There are sensible precautions a skilled salesperson can take when selling virtually. Just as during an in-person meeting it wouldn’t be good practice to rattle through 30 slides without any attempt at real dialogue with prospective customers, so this should be avoided in virtual forums. All the more so because while you are focused on droning through the slides, worrying if everyone can see your screenshare, and setting up the next item, you cannot be focused at all on the people themselves – their reactions, whether they want to ask a question, whether they’ve left the room or are scrolling through their emails in another window or on the phone.

Voice, data and video over IP have given us the power (used properly) to interact fairly fully and to practise plenty of the behaviours that Huthwaite research shows are used more often by successful communicators than by the average. We call them things like “Bringing In”, “Testing Understanding”, “Summarising” and “Building”. The same technologies can also help us to avoid persistent “Shutting Out”, (shown by our research to be a behaviour linked to low success in many contexts) if we use those technologies with care, and remain alert. Having one of your team lead the conference (or your part of it) and another colleague on the lookout for who is itching to ask a question, build on a proposal or challenge a claim isn’t a bad idea.

As well as applying the same skills and behaviours that are important in real-world selling to virtual environments, salespeople will need to recognise the extent to which virtual selling can exacerbate mistakes commonly made in real-world interactions.

Addressing just a single person with an off-topic remark during a group discussion is distracting in the real-world, and likewise in the virtual environment. All the current technologies allow bi-lateral conversations within a wider group discussion in such a way as nobody else notices (chat sidebars, break-out rooms etc). Is that a sensible option though? My sense is – and we’ve no particular research in this area to back this up yet – that one should handle with care. Use the facility for quick clarification for the customer, and agreement of immediate tactics with colleagues, but not for strategic considerations or detailed conferring, because doing so takes focus away from the real object of the meeting: the customer group as a whole and what they are saying.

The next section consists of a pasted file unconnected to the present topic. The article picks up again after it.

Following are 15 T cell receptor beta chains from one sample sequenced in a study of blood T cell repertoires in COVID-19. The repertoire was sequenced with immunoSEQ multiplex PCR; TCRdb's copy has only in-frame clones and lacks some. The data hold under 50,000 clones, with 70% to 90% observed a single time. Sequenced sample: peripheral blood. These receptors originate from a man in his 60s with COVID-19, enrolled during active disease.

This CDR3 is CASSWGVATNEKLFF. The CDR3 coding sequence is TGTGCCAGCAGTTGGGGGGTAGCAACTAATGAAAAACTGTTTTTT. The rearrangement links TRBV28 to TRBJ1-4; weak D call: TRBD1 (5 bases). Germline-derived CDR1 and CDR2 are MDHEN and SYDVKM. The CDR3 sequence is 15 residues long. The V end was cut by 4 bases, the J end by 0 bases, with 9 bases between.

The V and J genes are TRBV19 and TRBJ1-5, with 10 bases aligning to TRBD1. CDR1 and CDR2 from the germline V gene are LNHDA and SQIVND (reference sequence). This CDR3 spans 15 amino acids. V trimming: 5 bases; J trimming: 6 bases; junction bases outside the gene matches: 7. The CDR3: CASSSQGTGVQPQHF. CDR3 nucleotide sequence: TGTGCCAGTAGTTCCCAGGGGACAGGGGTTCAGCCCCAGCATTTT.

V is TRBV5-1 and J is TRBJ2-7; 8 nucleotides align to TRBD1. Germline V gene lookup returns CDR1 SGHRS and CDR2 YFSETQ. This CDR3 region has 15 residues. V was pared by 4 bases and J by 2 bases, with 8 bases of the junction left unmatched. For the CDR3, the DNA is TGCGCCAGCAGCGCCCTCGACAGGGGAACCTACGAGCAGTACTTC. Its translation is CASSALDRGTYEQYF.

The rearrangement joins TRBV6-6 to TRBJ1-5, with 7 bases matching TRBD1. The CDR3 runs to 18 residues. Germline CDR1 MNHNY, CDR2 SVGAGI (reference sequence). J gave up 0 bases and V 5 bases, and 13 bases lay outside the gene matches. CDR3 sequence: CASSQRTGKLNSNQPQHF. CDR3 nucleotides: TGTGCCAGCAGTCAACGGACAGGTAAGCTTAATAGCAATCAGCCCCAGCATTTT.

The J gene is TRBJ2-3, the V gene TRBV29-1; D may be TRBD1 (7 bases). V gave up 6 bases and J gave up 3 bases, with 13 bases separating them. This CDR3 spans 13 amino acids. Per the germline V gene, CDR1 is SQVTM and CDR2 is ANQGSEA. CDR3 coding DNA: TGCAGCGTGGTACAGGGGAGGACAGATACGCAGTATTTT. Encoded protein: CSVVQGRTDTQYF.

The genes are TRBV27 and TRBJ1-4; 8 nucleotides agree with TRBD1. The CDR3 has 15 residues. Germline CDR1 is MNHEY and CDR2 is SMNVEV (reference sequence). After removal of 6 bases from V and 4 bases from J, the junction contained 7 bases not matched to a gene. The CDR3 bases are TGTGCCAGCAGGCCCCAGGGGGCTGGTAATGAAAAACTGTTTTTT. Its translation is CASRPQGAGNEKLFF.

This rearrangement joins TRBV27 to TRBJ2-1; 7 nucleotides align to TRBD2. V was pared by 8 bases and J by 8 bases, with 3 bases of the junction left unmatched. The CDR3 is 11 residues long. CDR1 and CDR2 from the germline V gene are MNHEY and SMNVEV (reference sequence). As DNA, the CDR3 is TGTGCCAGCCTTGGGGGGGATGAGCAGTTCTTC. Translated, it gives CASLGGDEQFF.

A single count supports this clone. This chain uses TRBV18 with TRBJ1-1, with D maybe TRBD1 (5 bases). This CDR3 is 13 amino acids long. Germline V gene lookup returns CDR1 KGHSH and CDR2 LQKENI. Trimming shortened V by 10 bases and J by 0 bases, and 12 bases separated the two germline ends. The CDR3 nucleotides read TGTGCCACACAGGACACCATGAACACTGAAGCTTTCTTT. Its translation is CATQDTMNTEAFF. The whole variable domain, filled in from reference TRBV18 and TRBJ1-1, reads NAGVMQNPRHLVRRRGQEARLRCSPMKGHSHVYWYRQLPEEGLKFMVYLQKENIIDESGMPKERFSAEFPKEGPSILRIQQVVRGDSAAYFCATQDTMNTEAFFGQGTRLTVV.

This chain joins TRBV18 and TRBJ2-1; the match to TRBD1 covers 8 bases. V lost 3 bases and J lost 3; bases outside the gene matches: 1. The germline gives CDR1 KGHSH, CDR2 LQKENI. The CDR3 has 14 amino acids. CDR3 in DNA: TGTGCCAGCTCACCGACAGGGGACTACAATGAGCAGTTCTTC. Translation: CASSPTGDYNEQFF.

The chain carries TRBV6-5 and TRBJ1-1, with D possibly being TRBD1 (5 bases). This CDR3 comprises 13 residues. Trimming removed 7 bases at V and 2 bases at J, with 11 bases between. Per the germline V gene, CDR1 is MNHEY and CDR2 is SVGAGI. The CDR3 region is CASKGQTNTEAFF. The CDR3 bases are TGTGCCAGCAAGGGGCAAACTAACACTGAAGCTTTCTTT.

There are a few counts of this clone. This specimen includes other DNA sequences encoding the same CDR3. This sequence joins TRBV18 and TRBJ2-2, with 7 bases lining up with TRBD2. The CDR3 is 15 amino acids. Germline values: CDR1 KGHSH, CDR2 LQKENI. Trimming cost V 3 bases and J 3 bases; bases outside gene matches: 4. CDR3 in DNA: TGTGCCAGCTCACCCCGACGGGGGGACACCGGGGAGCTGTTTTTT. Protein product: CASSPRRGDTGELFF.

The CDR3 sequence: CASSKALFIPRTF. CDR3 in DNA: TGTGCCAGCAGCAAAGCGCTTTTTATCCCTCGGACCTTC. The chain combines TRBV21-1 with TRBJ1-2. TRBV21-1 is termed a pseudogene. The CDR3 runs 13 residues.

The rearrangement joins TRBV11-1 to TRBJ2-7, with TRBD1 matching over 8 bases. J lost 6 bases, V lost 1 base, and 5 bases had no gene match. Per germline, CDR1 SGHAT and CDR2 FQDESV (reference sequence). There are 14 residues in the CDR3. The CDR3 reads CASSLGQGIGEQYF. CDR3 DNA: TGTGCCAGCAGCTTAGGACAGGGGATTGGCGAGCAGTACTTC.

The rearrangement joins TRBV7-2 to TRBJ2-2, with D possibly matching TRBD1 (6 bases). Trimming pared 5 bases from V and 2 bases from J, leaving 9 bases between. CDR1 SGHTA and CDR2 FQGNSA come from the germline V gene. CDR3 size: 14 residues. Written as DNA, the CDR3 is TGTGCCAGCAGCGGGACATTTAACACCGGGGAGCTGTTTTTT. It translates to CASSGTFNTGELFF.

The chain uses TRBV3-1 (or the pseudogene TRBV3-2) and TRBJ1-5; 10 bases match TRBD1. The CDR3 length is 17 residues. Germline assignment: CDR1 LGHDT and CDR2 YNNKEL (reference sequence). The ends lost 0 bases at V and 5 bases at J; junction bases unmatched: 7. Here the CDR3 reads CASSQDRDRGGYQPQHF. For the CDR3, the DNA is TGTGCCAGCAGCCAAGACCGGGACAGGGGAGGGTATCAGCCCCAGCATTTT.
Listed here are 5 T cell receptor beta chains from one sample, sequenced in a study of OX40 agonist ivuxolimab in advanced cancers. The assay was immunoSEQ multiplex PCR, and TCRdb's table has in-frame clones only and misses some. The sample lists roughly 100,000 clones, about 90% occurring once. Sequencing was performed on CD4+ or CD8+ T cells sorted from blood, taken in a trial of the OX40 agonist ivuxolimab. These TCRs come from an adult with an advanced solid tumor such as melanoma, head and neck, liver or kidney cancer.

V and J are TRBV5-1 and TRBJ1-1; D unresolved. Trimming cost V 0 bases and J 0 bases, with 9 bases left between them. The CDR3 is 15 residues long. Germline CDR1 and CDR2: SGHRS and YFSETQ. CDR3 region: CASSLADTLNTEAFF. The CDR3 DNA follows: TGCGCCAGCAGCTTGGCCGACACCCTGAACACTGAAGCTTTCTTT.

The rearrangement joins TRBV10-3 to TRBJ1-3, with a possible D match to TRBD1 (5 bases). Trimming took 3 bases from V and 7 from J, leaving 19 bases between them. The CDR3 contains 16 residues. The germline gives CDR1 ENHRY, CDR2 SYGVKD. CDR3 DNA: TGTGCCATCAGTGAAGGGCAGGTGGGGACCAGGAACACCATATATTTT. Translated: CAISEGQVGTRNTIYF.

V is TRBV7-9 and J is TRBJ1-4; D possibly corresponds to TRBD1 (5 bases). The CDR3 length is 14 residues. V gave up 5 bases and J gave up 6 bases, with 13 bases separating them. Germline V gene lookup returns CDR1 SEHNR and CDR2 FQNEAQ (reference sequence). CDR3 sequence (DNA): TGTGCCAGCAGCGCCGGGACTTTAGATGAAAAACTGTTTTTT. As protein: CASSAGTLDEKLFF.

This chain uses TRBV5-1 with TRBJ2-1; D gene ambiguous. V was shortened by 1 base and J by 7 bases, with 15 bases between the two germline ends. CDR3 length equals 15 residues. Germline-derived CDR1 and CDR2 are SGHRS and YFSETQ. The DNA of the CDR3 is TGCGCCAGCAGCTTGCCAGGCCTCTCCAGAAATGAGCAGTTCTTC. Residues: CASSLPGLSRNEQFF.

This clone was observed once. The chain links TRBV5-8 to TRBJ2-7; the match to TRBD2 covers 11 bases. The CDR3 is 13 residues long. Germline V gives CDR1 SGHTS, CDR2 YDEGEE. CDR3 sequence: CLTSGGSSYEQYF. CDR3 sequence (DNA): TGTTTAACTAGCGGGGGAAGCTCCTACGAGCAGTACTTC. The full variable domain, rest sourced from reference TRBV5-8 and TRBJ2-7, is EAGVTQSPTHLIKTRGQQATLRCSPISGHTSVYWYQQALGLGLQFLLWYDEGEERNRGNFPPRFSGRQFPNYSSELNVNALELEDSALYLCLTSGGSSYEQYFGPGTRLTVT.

There are some distinct advantages to sellers in the virtual sales paradigm.

One is that it is probably simpler to convene, and at short notice, a meeting of the people you really need to speak to at each stage of the Buying Cycle™. They will be busy of course – they might be covering for colleagues as well as trying to keep their own show on the road – but they won’t have large chunks of their diary given over to travel. So organising a series of smaller meetings with the right key player(s) as they move around the Buying Cycle™ – possibly without the impediment of gatekeeping assistants – will be easier.

Secondly, it makes those meetings cheaper for you to attend – and cost of sale is going to be a closely patrolled metric in the harder times to come.

Thirdly, when you are on the call, the documents that you might have used in your preparation and planning (in Huthwaite terms these would be Call Planners, T-forms, Persuasive Case Analyses, Negotiation Organisers and the like) can be there with you on your desk or on your tablet device in a way that would seem odd if you brought them out and plonked them on the table at the client’s office. They should never be rigid scripts or straitjackets for how you conduct the call, but they can be a valuable help in ordering your thoughts and building your argument.

When this is all over (a phrase that almost types itself by now) this might or might not be the permanent new face of sales. Some things might revert, but as with any seismic shock, many of the changes to the landscape are sure to be permanent. If we can manage without a full day’s travel for a one hour meeting now, why should we ever go back to the old way? People who want to see you in person really can see you on their laptop.

Once video conferencing moved from a dedicated office suite brimming with expensive specialist hardware to a four-inch long plastic and glass supercomputer in your pocket, the world changed. As technology improves and video conferencing advances to the extent that key stakeholders on the other side of the world feel like they are in the same room, the behaviours and best practice examples of real-world selling will be even more easily applied in the virtual space. In the meantime, adaptive use of today’s virtual channels offers significant opportunities. Sales teams must ensure they and their customers – not the technology – are in the driving seat when it comes to getting the most from these platforms.

About the Author
David Freedman

Written by David Freedman

David is Huthwaite's Director of Sales. He is a Fellow of both the Institute of Sales Management and of the Association of Professional Sales, sits on the Management Consultancies’ Association Council and is former Chairman of the Chartered Institute of Public Relations MarComs group. He speaks all over the world, from conferences and exhibitions including World of Learning, SAMA, APMP and many international business organisations. He has also been on the judging panels for the National Sales Awards and the National Business Awards.